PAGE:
Gyo (fish) taku (to press or rub) is the Japanese method of fish printing in which fish are used as a printing plate. It began in the 1800’s as a way for fishermen to record their catch. Today, it is recognized as a form of nature printing.
Traditional gyotaku uses sumi ink derived from pine soot and is printed on washi, paper made from mulberry. However, the artform has expanded to include acrylic and oil paints, screen printing inks, and a variety of papers and fabrics.
There are two main methods of gyotaku. The direct method entails painting ink directly on the fish and then molding paper over the printing plate (fish) to transfer the image.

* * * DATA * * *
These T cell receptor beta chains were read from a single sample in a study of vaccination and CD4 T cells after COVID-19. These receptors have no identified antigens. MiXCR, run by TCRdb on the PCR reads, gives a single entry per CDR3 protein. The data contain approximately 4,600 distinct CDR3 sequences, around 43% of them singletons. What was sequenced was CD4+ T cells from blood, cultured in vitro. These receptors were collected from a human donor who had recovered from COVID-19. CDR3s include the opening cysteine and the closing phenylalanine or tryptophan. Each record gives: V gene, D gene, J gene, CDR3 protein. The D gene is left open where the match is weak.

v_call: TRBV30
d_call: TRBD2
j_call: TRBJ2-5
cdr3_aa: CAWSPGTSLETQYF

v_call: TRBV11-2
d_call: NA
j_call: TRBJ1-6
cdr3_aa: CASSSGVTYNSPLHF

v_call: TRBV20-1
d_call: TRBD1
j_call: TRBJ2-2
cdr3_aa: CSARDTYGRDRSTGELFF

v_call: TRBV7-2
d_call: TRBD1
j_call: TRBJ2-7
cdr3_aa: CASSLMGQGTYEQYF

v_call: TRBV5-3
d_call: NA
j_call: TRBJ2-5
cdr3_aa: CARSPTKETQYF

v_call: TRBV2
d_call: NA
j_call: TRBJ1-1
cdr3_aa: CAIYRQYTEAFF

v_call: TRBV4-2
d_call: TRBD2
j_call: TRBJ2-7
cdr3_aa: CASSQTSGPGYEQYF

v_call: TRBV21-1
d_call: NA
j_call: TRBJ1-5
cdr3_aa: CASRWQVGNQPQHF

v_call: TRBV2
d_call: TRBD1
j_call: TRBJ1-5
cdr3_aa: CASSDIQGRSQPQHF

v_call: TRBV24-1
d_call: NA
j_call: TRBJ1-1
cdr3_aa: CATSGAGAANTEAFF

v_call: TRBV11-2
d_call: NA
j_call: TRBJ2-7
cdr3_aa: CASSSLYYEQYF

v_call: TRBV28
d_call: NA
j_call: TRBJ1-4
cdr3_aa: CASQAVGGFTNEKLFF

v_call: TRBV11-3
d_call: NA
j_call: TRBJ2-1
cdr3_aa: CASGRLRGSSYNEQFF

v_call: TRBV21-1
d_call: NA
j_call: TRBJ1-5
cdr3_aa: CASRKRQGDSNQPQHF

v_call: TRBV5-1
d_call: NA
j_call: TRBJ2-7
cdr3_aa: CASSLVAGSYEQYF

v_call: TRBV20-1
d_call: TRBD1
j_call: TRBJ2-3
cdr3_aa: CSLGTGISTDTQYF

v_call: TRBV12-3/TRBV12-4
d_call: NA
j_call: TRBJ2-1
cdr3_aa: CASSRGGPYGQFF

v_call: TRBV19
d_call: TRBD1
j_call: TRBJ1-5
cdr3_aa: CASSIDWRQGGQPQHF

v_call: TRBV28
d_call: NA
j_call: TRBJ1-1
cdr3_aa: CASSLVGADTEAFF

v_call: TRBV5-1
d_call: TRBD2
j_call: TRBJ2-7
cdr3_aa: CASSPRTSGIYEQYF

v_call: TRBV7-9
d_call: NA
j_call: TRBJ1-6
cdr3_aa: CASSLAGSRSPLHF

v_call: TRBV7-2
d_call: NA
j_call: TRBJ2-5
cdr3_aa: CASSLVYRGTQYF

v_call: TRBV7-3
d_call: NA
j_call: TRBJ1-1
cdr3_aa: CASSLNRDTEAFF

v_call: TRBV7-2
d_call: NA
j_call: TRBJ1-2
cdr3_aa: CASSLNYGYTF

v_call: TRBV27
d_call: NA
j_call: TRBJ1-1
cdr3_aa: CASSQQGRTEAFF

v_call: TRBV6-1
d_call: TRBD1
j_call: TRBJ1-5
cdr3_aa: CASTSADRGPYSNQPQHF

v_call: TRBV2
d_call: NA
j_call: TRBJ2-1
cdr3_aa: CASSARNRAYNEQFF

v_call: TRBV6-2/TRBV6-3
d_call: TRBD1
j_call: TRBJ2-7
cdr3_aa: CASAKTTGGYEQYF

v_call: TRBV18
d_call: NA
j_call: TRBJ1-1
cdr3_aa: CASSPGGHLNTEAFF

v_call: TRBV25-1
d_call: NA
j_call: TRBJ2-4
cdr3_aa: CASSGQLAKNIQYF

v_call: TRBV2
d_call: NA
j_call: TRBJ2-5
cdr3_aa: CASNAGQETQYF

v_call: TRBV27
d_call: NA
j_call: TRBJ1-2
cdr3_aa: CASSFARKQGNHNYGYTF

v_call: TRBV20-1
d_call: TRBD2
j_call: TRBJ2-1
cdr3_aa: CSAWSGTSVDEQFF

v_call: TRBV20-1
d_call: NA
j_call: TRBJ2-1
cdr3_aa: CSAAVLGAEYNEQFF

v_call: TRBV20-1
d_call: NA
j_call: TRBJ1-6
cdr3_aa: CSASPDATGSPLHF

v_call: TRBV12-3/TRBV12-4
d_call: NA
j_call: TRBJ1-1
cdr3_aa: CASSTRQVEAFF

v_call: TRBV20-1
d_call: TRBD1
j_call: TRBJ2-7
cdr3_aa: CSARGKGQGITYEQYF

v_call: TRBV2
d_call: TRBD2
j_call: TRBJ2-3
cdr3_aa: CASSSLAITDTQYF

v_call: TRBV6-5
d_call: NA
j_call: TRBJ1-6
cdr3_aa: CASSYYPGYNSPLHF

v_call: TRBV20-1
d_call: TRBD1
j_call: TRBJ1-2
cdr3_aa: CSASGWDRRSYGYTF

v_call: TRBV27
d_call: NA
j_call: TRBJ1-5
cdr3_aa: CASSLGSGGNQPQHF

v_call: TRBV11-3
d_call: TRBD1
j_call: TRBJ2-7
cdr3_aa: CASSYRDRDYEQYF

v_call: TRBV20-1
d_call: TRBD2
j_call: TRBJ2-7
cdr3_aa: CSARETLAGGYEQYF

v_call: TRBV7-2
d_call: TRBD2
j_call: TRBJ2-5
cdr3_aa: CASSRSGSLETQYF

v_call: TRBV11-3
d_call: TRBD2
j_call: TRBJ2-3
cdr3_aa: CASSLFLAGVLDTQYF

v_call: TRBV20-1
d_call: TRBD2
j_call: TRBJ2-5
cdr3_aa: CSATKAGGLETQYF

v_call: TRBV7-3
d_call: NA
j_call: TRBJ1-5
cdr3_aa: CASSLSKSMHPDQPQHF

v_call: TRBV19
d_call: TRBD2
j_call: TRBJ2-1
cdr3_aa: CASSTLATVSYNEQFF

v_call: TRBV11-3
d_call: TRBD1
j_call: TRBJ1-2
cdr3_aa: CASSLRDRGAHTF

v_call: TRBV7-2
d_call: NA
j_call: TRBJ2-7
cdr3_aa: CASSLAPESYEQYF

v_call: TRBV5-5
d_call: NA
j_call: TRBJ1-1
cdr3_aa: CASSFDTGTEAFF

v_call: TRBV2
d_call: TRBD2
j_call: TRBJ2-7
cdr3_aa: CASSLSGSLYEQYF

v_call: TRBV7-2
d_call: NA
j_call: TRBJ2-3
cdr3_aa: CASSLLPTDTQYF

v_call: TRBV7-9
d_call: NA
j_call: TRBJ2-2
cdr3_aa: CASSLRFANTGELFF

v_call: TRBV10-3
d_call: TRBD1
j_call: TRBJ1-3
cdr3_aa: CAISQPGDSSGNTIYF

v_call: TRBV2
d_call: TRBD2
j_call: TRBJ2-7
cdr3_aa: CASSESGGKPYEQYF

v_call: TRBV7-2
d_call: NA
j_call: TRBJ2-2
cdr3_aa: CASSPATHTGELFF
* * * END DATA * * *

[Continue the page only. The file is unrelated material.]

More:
The indirect method involves covering the fish with rice paste and silk or paper and then carefully applying inks layer by layer to capture a fish’s characteristics.
Nate is accomplished in both methods of the art form.